« Previous Next »

JSF HUD Pilot's Display Unit

Technical Information

Catalogue No: C0307
Category: Head-Up Display [HUD]
Object Type: Display Unit
Object Name: JSF HUD Pilot's Display Unit
Part No: 79-172-01-01K
Serial No: JSF-CDA 0002
Manufacturer: Marconi Electronic Systems
Division: Airborne Display [ADD]
Platform(s): Boeing JSF
Year of Manufacture: circa 1998
Dimensions:
Width (mm):
198 
Height (mm):
320 
Depth (mm):
451 
Weight (g):
12,860 
Location: Rack RAA14 (HUD DUs) [Mezzanine Store]
Inscription(s):

Display Unit HUD Set

Notes:

This appears to be a very much standard F-16C/D PDU but may have been used in early Boeing cockpit or simulators for its Boeing X-32 JSF bid. This unit has a single Combiner Glass whereas the Boeing JSF HUD in the Collection (C0049) has a double Combiner. Unusually they both have the same Part Number. The Chassis in C1447 also has the same Part Number as this unit and C0049, but strangely also has the same Serial Number as this unit.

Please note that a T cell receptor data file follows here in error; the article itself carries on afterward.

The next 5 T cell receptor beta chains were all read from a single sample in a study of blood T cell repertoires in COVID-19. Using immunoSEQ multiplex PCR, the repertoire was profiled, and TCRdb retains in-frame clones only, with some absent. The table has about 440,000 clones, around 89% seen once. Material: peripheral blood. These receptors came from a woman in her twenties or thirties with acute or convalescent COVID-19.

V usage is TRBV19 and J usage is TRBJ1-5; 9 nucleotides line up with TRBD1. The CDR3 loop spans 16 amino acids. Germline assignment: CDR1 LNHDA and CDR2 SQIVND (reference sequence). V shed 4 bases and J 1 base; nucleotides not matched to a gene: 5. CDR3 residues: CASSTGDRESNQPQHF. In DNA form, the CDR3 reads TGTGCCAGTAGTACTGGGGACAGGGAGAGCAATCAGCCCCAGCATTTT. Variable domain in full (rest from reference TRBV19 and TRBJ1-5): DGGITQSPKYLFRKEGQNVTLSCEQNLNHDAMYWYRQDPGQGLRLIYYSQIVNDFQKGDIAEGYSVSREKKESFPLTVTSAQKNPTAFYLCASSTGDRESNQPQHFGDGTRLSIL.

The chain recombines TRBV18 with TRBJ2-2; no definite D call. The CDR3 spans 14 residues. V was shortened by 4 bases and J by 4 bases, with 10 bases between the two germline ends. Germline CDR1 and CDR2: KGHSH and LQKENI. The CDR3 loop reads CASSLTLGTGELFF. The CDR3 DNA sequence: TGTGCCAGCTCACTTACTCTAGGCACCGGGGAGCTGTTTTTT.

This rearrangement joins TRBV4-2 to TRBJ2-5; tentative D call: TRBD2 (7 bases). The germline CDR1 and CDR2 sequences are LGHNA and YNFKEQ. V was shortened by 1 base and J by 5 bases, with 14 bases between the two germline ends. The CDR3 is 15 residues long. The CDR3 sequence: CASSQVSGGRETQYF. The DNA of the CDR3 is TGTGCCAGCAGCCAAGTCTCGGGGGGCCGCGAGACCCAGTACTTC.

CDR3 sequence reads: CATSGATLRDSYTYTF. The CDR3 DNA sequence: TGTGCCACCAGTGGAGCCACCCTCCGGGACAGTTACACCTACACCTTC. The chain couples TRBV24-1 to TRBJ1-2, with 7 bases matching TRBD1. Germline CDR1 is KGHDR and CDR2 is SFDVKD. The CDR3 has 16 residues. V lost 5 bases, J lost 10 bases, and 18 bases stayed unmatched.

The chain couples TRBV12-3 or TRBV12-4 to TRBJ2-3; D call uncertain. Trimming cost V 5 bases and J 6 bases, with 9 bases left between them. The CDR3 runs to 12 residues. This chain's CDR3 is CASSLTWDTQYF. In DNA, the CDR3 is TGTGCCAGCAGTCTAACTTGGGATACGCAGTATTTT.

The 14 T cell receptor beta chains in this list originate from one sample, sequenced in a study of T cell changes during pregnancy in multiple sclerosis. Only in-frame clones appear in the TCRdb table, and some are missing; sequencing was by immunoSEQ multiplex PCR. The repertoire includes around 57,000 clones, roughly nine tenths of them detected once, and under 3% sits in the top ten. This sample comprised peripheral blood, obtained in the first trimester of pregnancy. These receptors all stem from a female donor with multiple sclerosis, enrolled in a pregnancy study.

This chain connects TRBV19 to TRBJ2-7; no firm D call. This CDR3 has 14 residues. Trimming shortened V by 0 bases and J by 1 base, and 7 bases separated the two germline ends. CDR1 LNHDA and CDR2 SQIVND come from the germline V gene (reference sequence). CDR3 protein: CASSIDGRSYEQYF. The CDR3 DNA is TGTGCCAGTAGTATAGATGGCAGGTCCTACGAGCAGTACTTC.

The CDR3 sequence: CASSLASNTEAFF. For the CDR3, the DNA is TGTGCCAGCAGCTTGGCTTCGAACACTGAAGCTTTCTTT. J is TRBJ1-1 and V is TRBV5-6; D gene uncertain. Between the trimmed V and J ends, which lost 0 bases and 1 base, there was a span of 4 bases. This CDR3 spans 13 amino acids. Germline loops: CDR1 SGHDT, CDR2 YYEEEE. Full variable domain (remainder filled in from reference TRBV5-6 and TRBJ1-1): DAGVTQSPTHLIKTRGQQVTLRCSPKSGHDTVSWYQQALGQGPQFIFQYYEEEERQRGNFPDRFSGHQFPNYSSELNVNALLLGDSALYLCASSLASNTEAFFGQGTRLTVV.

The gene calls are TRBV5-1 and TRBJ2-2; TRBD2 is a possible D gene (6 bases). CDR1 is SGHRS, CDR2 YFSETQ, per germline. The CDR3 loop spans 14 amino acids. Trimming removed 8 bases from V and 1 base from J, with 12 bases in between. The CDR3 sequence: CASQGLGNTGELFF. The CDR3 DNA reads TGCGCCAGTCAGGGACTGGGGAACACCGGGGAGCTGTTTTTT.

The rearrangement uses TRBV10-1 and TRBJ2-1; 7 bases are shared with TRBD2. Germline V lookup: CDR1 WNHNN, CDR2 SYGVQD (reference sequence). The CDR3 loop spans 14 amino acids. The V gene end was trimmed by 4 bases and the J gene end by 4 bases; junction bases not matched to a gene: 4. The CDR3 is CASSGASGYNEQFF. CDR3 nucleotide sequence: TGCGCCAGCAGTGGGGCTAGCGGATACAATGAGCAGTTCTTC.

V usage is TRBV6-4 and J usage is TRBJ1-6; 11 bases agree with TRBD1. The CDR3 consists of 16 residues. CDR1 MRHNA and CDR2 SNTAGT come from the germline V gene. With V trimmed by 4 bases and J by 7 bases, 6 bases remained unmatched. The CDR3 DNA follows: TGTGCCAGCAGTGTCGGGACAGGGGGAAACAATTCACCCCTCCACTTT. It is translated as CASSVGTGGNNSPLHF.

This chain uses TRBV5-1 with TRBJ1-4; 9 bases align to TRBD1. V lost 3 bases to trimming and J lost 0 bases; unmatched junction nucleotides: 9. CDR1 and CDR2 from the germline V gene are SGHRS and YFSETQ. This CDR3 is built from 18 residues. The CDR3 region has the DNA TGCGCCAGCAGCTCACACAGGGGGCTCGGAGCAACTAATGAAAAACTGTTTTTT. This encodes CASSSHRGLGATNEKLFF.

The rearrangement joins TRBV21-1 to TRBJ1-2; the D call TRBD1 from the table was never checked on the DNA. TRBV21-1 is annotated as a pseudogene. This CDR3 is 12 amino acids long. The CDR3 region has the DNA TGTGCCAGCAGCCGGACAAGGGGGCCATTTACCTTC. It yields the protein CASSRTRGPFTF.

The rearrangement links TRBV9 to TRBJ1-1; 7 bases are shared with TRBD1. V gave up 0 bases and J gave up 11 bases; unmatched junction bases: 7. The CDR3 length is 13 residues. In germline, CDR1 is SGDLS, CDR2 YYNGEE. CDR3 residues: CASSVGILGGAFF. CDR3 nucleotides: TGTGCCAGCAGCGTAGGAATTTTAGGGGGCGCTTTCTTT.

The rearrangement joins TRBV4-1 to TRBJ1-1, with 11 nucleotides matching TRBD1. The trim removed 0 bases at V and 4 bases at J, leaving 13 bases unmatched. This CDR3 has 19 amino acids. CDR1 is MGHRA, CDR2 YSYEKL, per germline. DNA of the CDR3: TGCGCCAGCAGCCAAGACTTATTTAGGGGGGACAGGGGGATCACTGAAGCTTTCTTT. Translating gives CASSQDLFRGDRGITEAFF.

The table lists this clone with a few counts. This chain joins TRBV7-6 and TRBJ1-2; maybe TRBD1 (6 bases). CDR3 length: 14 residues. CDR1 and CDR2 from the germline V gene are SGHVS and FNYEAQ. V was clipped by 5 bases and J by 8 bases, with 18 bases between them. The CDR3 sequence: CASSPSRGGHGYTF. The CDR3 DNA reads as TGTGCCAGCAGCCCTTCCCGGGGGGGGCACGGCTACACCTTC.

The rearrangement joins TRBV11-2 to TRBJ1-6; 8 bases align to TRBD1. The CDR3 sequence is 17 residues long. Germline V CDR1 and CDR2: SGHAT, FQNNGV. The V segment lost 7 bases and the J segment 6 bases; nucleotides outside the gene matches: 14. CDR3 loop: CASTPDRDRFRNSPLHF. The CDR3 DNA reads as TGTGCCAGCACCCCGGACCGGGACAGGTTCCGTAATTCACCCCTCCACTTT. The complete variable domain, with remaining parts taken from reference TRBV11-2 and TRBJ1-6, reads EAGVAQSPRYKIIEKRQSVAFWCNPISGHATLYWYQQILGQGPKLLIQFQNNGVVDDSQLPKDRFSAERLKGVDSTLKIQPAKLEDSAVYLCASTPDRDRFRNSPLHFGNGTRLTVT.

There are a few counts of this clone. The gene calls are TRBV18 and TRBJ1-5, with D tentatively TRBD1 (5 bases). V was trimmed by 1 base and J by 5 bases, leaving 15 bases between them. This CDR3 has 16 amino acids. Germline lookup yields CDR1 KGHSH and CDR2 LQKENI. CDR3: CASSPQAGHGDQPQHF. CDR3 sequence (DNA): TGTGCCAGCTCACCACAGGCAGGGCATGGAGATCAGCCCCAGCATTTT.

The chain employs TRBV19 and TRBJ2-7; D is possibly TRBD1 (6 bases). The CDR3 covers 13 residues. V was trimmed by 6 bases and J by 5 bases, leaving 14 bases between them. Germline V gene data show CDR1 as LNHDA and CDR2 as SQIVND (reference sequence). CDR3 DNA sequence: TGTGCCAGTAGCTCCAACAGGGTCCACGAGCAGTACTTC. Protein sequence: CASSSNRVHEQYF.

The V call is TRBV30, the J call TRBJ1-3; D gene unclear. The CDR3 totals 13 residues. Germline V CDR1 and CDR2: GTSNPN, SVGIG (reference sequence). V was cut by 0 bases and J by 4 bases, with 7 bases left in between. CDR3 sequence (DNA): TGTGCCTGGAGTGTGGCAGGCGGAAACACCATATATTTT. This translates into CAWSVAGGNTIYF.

In 1993, the Defense Advanced Research Projects Agency (DARPA) launched the Common Affordable Lightweight Fighter project (CALF). The project's purpose was to develop a stealth-enabled design to replace all of US DoD lighter weight fighter and attack aircraft, including the F-16F/A-18, and vertical/short takeoff / vertical landing (V/STOL)AV-8B. Around the same time the Joint Advanced Strike Technology (JAST) project was started. In 1994, the two programmes were merged into the Joint Strike Fighter Program.

The first flight of the X-32A took place on 18 September 2000, from Boeing's Palmdale plant to Edwards Air Force Base. The X-32B demonstrated STOVL flight, first flying in March 2001. Flight testing continued until July 2001.

On 26 October 2001, the Department of Defense announced that the Lockheed Martin X-35 won the JSF competition. The loss of the JSF contract to Lockheed Martin was a major blow to Boeing, as it represented the most important international fighter aircraft project since the Lightweight Fighter competition of the 1960s and 1970s, which had led to the F-16 Fighting Falcon and F/A-18 Hornet. At the time, the production run of the JSF was estimated at anywhere between 3,000 and 5,000.

Click to enlarge